HOW TO SHOP GREEN
How do you sort out valid from bogus "green" product claims? Green Seals are one answer.
Does it really matter to shop with the environment in mind? "You bet it does," say Norman Dean,President of Green Seal. Green Seal is the national nonprofit environmental labeling organizationthat awards a "Green Seal of Approval" to products found to cause significantly less harm to theenvironment.
But when walking down the supermarket aisle, consumers are bombarded with competing"green" claims: Biodegradable! Earth Friendly! Recyclable! How do you know which claims tobelieve? How do you know which are significant?
Green Seal identifies products that are environmentally preferable. According to Dean, allconsumer goods have some impact on the environment. "And last year 13% of new products onthe market made "green" claims, because," say Dean, "marketers know that four out of fiveconsumers say they want to buy products that cause less harm to the environment.
Green Seal shows exactly how enormous consumer impact on the environment can be. Forexample:
If all tissue products met Green Seal's standards, each year we would divert more than a million tons of paper from landfills and incinerators; save the amount of energy generated annually by two average sized power plants; keep 71,000 tons of pollutants out of the air; save the amount of water used annually by the city of Boston; and ease the pressure to log environmentally sensitive areas by eliminating demand for 40 million trees. About 95% of American homes contribute to the annual 2.5 million ton usage of paper towels and napkins each year. If all paper towels and paper napkins met the requirements of the Green Seal standard, more than 1.7 million tons of wastepaper would be kept out of landfills each year. This amount of waste is equivalent to the annual capacity of 15 landfills.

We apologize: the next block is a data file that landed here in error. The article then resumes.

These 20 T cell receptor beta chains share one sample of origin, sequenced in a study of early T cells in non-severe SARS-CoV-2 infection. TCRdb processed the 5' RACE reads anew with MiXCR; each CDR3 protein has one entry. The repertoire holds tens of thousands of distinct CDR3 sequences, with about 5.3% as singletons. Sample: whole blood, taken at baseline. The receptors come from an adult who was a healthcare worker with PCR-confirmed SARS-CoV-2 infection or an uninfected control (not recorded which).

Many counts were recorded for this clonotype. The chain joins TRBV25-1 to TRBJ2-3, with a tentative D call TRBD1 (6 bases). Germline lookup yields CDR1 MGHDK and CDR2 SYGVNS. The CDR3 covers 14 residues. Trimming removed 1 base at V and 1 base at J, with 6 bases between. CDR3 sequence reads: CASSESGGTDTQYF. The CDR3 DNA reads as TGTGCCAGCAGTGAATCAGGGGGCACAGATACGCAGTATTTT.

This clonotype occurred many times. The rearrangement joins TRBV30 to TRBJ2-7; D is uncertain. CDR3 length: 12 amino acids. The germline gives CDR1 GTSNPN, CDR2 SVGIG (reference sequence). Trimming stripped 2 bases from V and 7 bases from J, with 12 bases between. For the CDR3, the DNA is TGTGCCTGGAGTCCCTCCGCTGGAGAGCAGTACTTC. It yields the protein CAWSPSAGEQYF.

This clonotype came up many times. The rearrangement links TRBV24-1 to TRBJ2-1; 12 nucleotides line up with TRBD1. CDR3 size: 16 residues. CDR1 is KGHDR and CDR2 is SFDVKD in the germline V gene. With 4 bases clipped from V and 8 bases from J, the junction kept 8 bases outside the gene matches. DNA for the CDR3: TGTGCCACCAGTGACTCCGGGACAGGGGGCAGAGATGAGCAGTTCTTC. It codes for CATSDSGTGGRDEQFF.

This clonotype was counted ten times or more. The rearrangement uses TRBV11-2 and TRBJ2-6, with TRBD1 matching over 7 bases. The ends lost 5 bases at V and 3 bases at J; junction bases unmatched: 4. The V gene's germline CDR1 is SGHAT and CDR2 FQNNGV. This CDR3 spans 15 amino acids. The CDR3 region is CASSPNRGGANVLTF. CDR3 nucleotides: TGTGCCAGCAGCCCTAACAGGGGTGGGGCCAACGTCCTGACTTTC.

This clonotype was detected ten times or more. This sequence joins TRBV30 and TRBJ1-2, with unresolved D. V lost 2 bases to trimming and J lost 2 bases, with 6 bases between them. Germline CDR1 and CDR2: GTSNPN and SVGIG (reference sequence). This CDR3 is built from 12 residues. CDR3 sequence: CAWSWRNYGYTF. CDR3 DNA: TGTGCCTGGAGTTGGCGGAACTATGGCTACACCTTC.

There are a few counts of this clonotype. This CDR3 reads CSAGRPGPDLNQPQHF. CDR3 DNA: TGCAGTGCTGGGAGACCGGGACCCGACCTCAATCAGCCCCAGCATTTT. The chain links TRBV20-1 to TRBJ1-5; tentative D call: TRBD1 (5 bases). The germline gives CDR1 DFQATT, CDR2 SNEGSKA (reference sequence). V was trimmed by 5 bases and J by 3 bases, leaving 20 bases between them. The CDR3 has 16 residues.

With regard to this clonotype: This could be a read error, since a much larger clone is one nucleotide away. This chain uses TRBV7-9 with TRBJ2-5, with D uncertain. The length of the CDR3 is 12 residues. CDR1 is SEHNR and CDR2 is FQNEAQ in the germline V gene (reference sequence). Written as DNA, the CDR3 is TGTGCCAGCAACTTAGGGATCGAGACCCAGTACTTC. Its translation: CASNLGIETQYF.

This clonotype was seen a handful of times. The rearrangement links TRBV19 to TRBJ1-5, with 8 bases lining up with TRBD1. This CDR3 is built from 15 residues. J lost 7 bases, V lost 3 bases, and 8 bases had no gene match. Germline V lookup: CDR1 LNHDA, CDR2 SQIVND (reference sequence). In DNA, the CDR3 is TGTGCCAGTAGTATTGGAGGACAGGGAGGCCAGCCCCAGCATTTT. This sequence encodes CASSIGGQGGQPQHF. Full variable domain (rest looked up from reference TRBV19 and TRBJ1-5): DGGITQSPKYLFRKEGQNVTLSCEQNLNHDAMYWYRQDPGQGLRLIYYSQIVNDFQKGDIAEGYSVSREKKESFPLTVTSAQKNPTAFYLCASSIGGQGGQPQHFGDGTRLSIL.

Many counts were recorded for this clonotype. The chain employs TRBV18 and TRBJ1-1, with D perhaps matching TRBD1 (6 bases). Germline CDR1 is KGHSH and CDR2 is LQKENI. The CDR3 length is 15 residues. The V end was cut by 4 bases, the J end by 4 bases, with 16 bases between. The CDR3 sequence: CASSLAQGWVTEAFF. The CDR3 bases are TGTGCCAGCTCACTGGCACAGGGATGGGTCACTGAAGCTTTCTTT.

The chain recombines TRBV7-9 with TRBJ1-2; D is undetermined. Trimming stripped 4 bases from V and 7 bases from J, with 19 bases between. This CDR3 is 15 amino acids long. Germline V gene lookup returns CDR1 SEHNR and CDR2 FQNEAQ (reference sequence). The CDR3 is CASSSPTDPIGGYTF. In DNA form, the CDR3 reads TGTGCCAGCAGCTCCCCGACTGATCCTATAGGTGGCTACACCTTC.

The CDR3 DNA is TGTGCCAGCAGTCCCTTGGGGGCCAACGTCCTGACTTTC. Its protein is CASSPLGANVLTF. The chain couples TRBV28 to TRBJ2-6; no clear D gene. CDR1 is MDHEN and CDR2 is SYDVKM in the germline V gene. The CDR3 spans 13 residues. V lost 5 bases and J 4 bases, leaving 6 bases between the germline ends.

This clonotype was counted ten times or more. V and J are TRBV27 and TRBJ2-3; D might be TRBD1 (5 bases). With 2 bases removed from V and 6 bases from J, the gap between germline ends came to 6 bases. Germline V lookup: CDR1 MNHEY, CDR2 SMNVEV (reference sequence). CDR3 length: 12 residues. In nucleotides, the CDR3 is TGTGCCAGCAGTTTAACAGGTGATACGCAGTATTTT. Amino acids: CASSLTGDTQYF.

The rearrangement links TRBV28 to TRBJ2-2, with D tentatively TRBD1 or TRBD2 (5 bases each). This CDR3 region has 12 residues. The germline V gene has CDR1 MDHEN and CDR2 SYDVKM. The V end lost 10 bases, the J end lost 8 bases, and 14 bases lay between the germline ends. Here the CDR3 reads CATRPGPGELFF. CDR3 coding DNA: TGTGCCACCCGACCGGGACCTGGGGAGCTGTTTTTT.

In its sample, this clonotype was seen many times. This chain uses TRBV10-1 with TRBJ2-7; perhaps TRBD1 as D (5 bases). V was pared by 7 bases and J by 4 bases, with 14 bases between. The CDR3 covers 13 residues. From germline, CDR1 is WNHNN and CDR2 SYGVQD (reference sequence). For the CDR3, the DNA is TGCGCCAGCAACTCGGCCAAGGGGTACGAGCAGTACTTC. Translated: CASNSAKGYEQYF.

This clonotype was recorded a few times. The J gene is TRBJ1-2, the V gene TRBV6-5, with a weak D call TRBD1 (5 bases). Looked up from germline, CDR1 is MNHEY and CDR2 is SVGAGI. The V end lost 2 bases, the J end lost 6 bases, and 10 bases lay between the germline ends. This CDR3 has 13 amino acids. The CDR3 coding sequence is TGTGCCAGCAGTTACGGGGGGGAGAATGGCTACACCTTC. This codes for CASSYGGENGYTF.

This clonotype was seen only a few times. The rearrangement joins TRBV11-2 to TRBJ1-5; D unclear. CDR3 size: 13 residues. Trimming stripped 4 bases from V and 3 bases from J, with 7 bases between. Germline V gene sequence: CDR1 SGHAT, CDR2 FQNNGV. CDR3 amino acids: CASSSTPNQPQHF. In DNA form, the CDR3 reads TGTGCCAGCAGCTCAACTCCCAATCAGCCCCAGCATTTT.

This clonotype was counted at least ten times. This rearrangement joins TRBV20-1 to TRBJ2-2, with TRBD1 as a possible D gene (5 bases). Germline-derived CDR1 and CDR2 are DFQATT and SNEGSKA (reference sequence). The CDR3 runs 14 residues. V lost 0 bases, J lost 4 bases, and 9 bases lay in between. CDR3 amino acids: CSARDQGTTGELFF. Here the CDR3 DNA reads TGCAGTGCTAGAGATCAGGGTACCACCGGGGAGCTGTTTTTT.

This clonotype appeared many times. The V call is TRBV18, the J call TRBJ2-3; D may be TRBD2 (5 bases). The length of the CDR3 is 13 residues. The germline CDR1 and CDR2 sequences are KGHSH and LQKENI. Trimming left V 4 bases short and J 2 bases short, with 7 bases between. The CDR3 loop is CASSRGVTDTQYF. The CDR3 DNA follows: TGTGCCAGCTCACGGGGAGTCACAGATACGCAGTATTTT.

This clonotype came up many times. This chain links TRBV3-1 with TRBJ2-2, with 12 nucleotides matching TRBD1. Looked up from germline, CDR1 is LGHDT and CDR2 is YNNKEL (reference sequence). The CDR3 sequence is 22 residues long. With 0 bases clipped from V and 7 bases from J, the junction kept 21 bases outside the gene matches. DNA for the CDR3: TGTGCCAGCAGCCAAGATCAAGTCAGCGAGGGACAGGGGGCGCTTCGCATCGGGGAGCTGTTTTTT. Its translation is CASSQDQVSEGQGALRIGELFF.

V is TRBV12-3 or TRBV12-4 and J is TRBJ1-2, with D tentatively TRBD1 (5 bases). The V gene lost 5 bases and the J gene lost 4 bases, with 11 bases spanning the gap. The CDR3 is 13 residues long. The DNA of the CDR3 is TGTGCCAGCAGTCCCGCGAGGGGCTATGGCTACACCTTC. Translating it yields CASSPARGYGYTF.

If every American replaced one 100 watt incandescent bulb with a Green Seal-certified compact fluorescent light (CFL), we would save enough energy to displace the need for three new power plants. Even better, use of CFLs immediately cuts the air and water pollution and environmental damage associated with extraction and burning fossil fuels. Use of CFLs also help reduce acid rain, the risk of global warming and oil spills, and the production of nuclear and other toxic waste. Most showerheads use 3 to 5 gallons per minute (gpm), with some as high as 10 gpm. With a 2.5 gpm Green Seal-certified showerhead, a typical household could save 17,000 gallons of water per year - the amount of water you would drink in more than a century. And the $135 it costs to heat that extra shower water and the $70 in water and sewer expenses will go into your pocket instead of down the drain.
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San Diego Earth Times
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